The Court took a recess to review the two out-of-circuit cases on which Mr. Seidler indicated his client was relying in order to support the withdrawal of his guilty plea: U.S. v. Rogers, 228 F.3d 1318 (11th Cir. 2000) and U.S. v. Aguayo-Delgado, 220 F.3d 926 (8th Cir. 2000). Upon review of the cases and further inquiry by the Court, it appeared that the Defendant was arguing that on his allocution he could not be sentenced under 21 U.S.C. § 841(b)(1)(A) or (B), since the quantities of the drugs involved had not been established beyond a reasonable doubt. Quoting the Rogers case into the record,*fn4 the Court asked if the appropriate remedy for the alleged plea deficiency was not as set forth in that case. Both defense counsel and the Government agreed with the Court that, if the Defendant were to be sentenced under 21 U.S.C. § 841(b)(1)(C), a section with a twenty year maximum statutory sentence, that the proffered motion would become moot. See Nov. 30, 2000 Tr. at 17-18.

Our Circuit has yet to weigh in on the effect of Apprendi, particularly in cases where conviction was by guilty plea (as indeed was the case in Apprendi itself) and/or where neither the charging instrument nor the Defendant (or the Court in explicit questions) as part of his guilty plea allocution, has specified a quantity of drugs or money. In light of Apprendi, this Court finds that if a person is convicted of a § 841 violation and no quantity is found beyond a reasonable doubt, sentencing is still appropriate under § 841(b)(1)(C). It would also appear that as long as the statutory maximum is not exceeded by the guideline range at issue, that the holding of Apprendi and its progeny is not implicated.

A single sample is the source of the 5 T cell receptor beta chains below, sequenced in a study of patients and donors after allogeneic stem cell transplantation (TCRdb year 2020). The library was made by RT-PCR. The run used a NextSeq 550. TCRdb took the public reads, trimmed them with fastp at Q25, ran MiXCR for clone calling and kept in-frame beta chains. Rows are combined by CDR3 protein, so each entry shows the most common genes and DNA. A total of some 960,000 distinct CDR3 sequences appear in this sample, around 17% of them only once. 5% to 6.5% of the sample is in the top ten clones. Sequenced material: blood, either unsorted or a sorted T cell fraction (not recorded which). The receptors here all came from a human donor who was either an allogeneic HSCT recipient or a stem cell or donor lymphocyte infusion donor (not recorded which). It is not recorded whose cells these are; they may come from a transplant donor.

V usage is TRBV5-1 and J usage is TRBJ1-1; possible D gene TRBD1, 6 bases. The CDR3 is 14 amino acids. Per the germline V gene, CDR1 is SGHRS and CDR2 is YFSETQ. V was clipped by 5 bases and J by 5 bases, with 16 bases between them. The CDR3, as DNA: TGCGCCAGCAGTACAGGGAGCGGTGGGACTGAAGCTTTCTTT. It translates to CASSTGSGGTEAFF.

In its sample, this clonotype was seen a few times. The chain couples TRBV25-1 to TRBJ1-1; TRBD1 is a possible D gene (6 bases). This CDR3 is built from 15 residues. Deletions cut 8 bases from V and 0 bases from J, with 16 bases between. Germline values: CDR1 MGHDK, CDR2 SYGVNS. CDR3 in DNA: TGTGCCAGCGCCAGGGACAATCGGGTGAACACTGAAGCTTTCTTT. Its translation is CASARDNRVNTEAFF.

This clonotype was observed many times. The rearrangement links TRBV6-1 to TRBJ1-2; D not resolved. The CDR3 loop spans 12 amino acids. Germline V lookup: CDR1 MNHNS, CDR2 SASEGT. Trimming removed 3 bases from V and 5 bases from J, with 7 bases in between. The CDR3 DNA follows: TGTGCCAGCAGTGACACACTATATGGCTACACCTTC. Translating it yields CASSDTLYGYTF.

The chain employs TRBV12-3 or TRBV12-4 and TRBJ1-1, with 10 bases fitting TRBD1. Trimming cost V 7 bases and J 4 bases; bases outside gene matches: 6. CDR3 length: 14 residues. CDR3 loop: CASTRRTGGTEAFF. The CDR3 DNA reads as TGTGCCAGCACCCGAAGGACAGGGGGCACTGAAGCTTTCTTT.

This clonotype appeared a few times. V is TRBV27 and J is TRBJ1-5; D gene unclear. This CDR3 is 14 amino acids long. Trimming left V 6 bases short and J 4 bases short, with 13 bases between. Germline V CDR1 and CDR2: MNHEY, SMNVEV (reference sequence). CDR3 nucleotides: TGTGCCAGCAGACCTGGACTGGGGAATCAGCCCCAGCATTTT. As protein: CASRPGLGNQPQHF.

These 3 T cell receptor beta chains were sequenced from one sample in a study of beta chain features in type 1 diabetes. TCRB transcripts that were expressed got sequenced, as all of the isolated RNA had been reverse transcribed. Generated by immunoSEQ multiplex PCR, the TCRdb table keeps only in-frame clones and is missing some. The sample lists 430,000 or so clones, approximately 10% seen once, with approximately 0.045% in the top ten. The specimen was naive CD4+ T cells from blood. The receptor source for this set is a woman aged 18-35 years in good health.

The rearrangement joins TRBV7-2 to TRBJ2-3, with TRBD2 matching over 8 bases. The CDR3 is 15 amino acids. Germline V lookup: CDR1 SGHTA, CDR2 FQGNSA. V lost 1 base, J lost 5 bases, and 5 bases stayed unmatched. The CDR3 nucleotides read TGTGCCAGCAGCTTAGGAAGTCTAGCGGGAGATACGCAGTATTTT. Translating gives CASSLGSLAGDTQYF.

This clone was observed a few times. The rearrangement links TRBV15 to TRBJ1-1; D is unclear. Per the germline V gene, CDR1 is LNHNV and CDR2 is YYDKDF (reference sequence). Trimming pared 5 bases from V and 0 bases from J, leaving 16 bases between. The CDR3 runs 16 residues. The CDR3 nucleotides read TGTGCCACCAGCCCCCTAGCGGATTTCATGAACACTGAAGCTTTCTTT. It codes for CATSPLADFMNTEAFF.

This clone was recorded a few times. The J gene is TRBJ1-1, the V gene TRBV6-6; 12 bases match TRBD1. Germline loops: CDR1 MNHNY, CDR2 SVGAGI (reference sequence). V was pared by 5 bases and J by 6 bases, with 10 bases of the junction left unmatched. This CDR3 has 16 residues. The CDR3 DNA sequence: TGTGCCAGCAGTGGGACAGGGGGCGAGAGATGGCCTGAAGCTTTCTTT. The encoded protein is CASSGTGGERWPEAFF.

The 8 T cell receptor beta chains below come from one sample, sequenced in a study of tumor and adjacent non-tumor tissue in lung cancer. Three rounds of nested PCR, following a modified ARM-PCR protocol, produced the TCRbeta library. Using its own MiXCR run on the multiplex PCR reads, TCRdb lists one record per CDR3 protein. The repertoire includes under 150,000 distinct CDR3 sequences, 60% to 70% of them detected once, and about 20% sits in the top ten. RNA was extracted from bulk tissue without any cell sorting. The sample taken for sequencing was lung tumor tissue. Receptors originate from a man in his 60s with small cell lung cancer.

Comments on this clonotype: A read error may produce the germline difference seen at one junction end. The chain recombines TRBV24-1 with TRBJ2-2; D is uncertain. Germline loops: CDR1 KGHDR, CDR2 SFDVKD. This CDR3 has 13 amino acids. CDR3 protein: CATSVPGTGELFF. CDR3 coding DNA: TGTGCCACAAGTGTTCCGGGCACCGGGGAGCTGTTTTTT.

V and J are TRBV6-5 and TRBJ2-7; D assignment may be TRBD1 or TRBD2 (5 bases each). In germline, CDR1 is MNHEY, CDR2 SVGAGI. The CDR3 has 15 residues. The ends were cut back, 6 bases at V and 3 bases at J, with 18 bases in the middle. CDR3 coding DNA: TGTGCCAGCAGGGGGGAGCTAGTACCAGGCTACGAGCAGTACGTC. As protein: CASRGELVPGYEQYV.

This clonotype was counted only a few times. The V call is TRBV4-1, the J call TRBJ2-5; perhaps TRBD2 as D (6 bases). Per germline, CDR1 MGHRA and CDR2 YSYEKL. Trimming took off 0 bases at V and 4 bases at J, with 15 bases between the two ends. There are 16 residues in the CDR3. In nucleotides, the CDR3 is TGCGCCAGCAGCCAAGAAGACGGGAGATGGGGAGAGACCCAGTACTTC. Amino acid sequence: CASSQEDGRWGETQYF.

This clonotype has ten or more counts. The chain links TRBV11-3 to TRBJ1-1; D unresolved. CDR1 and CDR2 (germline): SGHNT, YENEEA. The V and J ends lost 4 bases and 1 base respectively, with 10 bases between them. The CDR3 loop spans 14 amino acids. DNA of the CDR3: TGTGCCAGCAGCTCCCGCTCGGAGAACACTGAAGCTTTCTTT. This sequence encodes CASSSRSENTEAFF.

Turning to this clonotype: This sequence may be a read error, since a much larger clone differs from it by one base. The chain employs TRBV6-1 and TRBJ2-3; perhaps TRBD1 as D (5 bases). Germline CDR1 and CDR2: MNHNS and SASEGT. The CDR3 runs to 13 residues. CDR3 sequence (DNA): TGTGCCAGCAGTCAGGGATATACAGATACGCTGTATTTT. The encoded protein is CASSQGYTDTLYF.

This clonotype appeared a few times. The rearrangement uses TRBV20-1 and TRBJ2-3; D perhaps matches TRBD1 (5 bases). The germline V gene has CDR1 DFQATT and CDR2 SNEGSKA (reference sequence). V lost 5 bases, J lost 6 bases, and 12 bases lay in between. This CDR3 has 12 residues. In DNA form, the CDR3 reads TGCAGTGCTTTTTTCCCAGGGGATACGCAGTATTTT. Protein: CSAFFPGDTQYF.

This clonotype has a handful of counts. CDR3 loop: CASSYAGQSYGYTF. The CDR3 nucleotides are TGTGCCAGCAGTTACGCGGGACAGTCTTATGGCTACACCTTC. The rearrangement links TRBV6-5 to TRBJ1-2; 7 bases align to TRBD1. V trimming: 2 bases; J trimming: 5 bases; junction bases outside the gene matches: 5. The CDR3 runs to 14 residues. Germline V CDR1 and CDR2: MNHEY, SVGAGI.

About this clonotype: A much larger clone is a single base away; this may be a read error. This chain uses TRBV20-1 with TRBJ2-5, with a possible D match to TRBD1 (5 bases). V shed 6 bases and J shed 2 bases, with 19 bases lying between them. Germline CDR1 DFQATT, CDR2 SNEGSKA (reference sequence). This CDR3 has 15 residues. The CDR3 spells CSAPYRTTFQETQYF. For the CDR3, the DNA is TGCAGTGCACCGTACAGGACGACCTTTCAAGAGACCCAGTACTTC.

It is clear to this Court that the Defendant is not happy with the position in which he finds himself, having breached the cooperation agreement with the Government after allocating to four Counts. There is no question that the Defendant was advised and cautioned by the Court of the consequence of his guilty plea and the fact that he could not withdraw it, regardless of the sentence imposed.*fn5 It is clear that the Defendant, under oath, responded that he was pleading voluntarily and without coercion, that he was satisfied with his attorney at the time, that he was pleading guilty because he was guilty.*fn6

Accordingly, the remedy for the Defendant's current displeasure with his posture before this Court for sentencing is not to withdraw his guilty plea — as there is no basis upon which to withdraw it*fn7 — but rather to address his arguments for the Court's consideration in mitigation of sentence. There is nothing in the cooperation agreement which precludes the Defendant from raising the arguments Mr. Seidler has made to the Court on November 30, 2000. The Court will consider Defendant's arguments accordingly as follows.

Appropriate Guideline Offense Level

A. Counts Three and Four of the ...